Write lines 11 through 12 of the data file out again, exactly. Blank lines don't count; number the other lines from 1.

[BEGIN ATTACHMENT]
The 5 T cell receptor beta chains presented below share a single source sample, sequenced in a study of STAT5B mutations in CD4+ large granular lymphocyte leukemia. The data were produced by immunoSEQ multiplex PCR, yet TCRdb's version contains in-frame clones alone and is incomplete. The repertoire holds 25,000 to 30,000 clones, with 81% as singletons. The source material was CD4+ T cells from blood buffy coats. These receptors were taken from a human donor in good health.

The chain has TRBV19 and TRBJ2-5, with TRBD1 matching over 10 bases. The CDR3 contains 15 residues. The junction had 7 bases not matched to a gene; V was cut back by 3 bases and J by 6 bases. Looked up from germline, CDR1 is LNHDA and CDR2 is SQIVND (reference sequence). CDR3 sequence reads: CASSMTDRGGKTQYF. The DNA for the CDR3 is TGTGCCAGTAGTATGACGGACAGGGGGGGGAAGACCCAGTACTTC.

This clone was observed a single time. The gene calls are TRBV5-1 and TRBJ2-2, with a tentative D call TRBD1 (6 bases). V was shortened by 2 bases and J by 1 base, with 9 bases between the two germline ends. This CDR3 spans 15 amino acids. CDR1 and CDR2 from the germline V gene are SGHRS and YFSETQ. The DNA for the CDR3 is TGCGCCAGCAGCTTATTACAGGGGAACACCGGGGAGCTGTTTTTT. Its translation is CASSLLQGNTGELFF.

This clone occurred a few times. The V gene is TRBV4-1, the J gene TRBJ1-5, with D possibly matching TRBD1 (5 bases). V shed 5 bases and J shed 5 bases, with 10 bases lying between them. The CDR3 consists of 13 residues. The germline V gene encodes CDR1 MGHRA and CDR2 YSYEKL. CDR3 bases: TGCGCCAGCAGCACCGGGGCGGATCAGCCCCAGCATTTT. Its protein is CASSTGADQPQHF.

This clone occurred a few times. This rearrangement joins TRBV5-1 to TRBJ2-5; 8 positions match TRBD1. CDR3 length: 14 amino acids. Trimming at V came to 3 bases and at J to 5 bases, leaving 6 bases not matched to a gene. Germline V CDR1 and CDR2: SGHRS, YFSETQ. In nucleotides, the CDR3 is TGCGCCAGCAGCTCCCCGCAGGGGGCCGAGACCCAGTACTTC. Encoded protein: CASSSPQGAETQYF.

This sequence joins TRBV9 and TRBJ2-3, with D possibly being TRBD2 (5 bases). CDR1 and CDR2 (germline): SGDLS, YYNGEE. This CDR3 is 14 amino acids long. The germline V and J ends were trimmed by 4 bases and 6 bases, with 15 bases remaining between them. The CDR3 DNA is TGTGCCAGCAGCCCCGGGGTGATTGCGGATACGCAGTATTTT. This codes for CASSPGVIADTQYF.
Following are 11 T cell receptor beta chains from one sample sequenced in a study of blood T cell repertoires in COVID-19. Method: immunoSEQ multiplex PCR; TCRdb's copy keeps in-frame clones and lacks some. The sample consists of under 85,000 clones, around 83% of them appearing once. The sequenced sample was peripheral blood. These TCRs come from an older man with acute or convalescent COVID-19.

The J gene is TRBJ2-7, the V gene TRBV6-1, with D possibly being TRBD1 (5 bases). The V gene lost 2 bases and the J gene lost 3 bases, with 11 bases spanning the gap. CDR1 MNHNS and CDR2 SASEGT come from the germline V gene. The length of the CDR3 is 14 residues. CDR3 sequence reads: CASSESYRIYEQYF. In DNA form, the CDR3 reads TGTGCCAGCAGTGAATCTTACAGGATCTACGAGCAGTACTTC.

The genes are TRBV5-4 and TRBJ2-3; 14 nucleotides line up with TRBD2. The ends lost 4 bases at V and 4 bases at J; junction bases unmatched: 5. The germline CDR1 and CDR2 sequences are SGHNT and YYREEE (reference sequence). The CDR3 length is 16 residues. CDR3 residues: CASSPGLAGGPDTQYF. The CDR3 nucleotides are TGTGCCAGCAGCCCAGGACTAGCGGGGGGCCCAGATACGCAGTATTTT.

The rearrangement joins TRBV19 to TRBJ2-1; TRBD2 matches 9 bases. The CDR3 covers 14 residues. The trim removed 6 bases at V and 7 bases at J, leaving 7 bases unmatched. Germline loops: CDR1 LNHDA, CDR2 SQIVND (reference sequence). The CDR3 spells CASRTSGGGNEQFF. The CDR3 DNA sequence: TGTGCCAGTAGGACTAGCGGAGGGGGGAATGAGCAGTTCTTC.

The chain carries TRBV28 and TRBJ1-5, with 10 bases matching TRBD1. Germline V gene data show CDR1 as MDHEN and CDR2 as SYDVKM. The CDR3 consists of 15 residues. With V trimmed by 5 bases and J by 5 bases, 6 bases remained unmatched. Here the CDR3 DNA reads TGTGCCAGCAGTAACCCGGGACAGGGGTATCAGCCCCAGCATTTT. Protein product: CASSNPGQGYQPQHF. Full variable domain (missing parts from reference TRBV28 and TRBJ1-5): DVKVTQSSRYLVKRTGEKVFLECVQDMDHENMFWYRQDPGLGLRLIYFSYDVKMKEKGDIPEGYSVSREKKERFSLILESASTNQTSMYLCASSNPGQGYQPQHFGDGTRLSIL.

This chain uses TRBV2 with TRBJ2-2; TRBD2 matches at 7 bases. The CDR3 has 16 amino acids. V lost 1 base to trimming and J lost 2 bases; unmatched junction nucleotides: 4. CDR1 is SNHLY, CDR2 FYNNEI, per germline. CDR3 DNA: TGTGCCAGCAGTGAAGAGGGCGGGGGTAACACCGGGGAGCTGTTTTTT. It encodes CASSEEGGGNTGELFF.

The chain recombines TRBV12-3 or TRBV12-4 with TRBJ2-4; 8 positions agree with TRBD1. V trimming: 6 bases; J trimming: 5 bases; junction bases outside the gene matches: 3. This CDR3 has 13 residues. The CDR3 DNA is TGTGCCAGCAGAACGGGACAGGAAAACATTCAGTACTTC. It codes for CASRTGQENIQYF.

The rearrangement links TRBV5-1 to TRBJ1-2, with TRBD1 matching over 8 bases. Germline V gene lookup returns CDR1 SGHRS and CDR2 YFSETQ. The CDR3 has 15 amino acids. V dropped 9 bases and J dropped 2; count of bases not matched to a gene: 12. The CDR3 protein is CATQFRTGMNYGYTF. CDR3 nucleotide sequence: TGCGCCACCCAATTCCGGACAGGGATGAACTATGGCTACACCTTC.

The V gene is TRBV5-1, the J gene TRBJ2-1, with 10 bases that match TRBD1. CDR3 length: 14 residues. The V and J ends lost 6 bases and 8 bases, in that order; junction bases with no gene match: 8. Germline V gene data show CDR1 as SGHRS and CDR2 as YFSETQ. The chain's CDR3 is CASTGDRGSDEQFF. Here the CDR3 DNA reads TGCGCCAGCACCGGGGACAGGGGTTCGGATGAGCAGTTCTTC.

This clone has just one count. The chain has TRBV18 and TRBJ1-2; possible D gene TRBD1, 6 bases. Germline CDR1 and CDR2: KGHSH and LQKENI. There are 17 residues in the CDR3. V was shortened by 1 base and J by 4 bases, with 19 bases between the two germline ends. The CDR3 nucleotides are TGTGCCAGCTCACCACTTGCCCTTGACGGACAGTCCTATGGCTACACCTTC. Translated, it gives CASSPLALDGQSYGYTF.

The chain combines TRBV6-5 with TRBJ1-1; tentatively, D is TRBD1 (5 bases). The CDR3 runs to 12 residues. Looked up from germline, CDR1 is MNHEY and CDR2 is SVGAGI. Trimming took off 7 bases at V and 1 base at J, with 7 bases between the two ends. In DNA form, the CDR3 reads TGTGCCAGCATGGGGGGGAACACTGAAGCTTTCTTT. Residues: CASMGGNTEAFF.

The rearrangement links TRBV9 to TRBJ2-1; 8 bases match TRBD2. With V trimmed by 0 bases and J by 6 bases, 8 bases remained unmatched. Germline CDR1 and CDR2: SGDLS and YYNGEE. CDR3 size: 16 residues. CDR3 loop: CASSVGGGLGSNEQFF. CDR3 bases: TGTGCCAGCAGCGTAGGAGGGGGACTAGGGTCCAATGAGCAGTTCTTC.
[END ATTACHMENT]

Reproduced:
The chain carries TRBV28 and TRBJ1-5, with 10 bases matching TRBD1. Germline V gene data show CDR1 as MDHEN and CDR2 as SYDVKM. The CDR3 consists of 15 residues. With V trimmed by 5 bases and J by 5 bases, 6 bases remained unmatched. Here the CDR3 DNA reads TGTGCCAGCAGTAACCCGGGACAGGGGTATCAGCCCCAGCATTTT. Protein product: CASSNPGQGYQPQHF. Full variable domain (missing parts from reference TRBV28 and TRBJ1-5): DVKVTQSSRYLVKRTGEKVFLECVQDMDHENMFWYRQDPGLGLRLIYFSYDVKMKEKGDIPEGYSVSREKKERFSLILESASTNQTSMYLCASSNPGQGYQPQHFGDGTRLSIL.

This chain uses TRBV2 with TRBJ2-2; TRBD2 matches at 7 bases. The CDR3 has 16 amino acids. V lost 1 base to trimming and J lost 2 bases; unmatched junction nucleotides: 4. CDR1 is SNHLY, CDR2 FYNNEI, per germline. CDR3 DNA: TGTGCCAGCAGTGAAGAGGGCGGGGGTAACACCGGGGAGCTGTTTTTT. It encodes CASSEEGGGNTGELFF.